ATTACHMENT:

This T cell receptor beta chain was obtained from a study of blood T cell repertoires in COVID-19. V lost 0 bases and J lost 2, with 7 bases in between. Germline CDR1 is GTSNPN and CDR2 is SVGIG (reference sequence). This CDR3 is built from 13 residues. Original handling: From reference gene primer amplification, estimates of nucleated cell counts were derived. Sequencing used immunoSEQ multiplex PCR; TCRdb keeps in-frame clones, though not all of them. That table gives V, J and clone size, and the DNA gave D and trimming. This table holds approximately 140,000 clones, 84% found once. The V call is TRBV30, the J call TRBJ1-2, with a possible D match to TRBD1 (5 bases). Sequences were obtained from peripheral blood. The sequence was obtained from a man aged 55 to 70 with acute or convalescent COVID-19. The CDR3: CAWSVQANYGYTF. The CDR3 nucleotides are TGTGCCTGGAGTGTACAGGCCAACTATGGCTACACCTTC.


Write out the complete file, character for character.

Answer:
This T cell receptor beta chain was obtained from a study of blood T cell repertoires in COVID-19. V lost 0 bases and J lost 2, with 7 bases in between. Germline CDR1 is GTSNPN and CDR2 is SVGIG (reference sequence). This CDR3 is built from 13 residues. Original handling: From reference gene primer amplification, estimates of nucleated cell counts were derived. Sequencing used immunoSEQ multiplex PCR; TCRdb keeps in-frame clones, though not all of them. That table gives V, J and clone size, and the DNA gave D and trimming. This table holds approximately 140,000 clones, 84% found once. The V call is TRBV30, the J call TRBJ1-2, with a possible D match to TRBD1 (5 bases). Sequences were obtained from peripheral blood. The sequence was obtained from a man aged 55 to 70 with acute or convalescent COVID-19. The CDR3: CAWSVQANYGYTF. The CDR3 nucleotides are TGTGCCTGGAGTGTACAGGCCAACTATGGCTACACCTTC.